How can data trends reverse? Surely a trend or a pattern is just that? I’ve always found maths easier to understand in context, so this pitch is about a CEO who wants to reward their best sales team (Pure (∩) or Applied (Δ)) with ice lollies and an extended lunch break to eat them in. In this company, the contracts that the sales teams bid for are categorised as either “off-the-shelf” (these are contracts which the company often bids for and there are templates in the bidding procedure the sales team can call upon) or “difficult” (these are contracts which need more of a bespoke response). The outcome of any bid is binary, the team either wins or loses the contract.
This creates the first question: how should the CEO define the “best” team? As it’s hot, the CEO turns to their management dashboard and works out the success rate for each team for each type of contract, which is shown in Table 1:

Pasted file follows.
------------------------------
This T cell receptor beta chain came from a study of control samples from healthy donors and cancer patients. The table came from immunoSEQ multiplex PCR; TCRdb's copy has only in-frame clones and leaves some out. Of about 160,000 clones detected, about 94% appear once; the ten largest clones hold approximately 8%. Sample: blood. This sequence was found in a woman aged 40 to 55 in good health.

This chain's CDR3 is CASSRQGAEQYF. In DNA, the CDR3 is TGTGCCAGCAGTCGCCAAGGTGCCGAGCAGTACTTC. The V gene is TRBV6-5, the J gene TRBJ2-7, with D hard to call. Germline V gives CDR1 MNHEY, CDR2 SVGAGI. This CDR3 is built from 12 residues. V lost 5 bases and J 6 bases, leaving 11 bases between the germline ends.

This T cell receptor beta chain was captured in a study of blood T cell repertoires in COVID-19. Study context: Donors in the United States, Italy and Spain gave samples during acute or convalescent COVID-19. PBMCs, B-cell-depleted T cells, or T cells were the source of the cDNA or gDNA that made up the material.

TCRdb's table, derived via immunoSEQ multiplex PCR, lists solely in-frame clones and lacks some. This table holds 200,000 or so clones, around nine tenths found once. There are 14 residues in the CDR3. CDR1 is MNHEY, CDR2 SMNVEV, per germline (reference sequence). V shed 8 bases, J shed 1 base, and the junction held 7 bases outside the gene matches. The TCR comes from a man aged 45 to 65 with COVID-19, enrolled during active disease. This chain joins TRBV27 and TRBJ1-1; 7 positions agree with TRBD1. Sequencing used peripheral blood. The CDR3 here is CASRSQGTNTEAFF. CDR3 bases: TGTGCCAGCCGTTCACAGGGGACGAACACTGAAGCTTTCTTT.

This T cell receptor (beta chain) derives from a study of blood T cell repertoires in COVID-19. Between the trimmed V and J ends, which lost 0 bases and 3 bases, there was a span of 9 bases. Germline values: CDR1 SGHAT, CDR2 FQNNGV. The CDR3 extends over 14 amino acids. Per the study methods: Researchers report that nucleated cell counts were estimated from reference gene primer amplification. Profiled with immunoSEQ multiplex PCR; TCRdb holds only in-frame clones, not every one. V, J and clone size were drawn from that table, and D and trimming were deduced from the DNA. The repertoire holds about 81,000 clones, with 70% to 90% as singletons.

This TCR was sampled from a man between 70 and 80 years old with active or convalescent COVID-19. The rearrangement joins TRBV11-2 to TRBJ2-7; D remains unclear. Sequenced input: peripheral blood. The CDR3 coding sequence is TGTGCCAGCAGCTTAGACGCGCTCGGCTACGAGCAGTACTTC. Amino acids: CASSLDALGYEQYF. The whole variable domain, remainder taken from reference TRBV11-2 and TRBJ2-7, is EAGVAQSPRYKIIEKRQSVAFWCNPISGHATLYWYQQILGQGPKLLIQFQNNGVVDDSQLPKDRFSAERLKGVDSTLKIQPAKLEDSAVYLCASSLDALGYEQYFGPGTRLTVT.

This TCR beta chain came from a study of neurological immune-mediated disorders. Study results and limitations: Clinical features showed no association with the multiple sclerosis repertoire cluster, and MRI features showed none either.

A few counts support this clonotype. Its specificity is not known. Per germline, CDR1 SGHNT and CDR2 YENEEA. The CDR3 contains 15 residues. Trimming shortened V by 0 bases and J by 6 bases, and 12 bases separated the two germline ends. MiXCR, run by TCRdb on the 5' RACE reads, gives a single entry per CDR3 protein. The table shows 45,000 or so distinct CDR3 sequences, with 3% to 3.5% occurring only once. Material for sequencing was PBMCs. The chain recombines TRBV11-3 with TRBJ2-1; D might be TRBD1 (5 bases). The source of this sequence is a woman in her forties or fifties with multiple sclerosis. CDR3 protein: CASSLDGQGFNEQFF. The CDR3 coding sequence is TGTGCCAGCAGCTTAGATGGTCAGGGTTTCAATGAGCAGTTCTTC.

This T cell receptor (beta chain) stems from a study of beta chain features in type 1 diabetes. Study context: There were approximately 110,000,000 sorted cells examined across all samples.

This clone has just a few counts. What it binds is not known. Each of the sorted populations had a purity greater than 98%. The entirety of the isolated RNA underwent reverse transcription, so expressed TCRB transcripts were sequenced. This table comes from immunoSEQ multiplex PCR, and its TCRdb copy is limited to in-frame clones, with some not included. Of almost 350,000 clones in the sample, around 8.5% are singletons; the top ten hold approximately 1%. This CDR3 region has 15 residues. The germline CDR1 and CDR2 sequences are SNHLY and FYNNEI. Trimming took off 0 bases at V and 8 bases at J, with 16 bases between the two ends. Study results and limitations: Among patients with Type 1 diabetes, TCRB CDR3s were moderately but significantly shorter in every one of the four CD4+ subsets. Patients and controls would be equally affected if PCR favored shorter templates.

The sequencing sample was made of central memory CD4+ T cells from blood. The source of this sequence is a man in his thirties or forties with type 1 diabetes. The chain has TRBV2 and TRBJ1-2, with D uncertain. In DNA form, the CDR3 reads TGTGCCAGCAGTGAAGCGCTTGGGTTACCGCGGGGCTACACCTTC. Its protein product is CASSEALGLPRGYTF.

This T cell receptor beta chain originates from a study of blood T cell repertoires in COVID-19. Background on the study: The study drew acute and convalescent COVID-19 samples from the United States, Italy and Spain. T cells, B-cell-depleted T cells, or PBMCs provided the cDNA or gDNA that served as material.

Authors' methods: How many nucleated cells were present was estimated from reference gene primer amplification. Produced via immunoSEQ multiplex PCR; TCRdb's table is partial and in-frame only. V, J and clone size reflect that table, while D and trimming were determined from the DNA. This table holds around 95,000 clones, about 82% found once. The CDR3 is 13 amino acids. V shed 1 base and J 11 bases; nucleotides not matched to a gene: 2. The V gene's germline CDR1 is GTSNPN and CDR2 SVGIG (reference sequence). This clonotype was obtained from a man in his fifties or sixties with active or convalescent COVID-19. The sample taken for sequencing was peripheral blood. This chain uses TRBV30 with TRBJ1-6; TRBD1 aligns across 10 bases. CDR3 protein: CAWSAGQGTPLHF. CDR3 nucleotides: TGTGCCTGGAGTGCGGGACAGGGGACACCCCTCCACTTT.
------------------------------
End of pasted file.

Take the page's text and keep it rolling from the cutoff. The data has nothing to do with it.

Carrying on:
Sales Team | Contract Category | Win | Lose | Total | Success rate |
---|---|---|---|---|---|
Pure: ∩ | Off the shelf | 27 | 3 | 30 | 0.9 |
Difficult | 28 | 42 | 70 | 0.4 | |
Applied: Δ | Off the shelf | 56 | 14 | 70 | 0.8 |
Difficult | 6 | 24 | 30 | 0.2 |
Simple! Thinks the CEO: the Pure team have a better success rate in both won both more “off-the-shelf” and “difficult” types of contracts. They’re the best team and deserve the extra bonus. However, knowing that giving out ice lollies to some and not others in the workforce can create tension, the CEO decides just to do a quick double check that the Pure team really are “the best” . Being a busy CEO they decide the check will be who won the most number of contracts overall by making a cross classification table. This is a table which uses all the information in Table 1, but just regroups it in a different way. I’ve used colour coding and shown the sums to help you see how the data in Table 1 has been used to see which team won the most contracts (Table 2)